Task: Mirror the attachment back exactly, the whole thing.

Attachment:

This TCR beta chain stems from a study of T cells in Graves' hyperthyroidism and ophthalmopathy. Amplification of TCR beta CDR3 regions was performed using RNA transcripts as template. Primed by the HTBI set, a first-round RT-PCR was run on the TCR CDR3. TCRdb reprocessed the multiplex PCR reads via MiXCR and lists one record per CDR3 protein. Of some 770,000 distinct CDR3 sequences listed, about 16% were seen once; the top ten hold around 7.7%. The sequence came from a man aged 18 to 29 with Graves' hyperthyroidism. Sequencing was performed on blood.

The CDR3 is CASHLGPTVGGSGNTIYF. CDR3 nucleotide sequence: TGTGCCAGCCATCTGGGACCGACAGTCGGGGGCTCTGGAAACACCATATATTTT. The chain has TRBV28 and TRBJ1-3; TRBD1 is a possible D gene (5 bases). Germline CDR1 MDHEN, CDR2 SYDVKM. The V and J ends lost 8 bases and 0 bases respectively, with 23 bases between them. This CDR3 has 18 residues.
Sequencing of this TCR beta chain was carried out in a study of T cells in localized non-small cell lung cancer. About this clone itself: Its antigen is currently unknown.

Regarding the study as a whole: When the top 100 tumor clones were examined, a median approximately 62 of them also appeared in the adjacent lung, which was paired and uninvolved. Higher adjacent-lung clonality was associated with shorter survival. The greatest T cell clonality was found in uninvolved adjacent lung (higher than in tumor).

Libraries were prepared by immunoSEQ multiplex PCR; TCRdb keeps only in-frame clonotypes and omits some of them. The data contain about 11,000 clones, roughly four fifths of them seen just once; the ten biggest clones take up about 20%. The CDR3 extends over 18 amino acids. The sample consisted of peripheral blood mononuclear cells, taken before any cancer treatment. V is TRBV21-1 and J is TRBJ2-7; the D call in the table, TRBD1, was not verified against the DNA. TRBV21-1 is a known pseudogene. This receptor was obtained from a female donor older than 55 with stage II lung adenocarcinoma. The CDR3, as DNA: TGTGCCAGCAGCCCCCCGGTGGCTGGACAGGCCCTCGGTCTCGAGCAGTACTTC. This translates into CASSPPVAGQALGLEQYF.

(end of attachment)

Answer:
This TCR beta chain stems from a study of T cells in Graves' hyperthyroidism and ophthalmopathy. Amplification of TCR beta CDR3 regions was performed using RNA transcripts as template. Primed by the HTBI set, a first-round RT-PCR was run on the TCR CDR3. TCRdb reprocessed the multiplex PCR reads via MiXCR and lists one record per CDR3 protein. Of some 770,000 distinct CDR3 sequences listed, about 16% were seen once; the top ten hold around 7.7%. The sequence came from a man aged 18 to 29 with Graves' hyperthyroidism. Sequencing was performed on blood.

The CDR3 is CASHLGPTVGGSGNTIYF. CDR3 nucleotide sequence: TGTGCCAGCCATCTGGGACCGACAGTCGGGGGCTCTGGAAACACCATATATTTT. The chain has TRBV28 and TRBJ1-3; TRBD1 is a possible D gene (5 bases). Germline CDR1 MDHEN, CDR2 SYDVKM. The V and J ends lost 8 bases and 0 bases respectively, with 23 bases between them. This CDR3 has 18 residues.
Sequencing of this TCR beta chain was carried out in a study of T cells in localized non-small cell lung cancer. About this clone itself: Its antigen is currently unknown.

Regarding the study as a whole: When the top 100 tumor clones were examined, a median approximately 62 of them also appeared in the adjacent lung, which was paired and uninvolved. Higher adjacent-lung clonality was associated with shorter survival. The greatest T cell clonality was found in uninvolved adjacent lung (higher than in tumor).

Libraries were prepared by immunoSEQ multiplex PCR; TCRdb keeps only in-frame clonotypes and omits some of them. The data contain about 11,000 clones, roughly four fifths of them seen just once; the ten biggest clones take up about 20%. The CDR3 extends over 18 amino acids. The sample consisted of peripheral blood mononuclear cells, taken before any cancer treatment. V is TRBV21-1 and J is TRBJ2-7; the D call in the table, TRBD1, was not verified against the DNA. TRBV21-1 is a known pseudogene. This receptor was obtained from a female donor older than 55 with stage II lung adenocarcinoma. The CDR3, as DNA: TGTGCCAGCAGCCCCCCGGTGGCTGGACAGGCCCTCGGTCTCGAGCAGTACTTC. This translates into CASSPPVAGQALGLEQYF.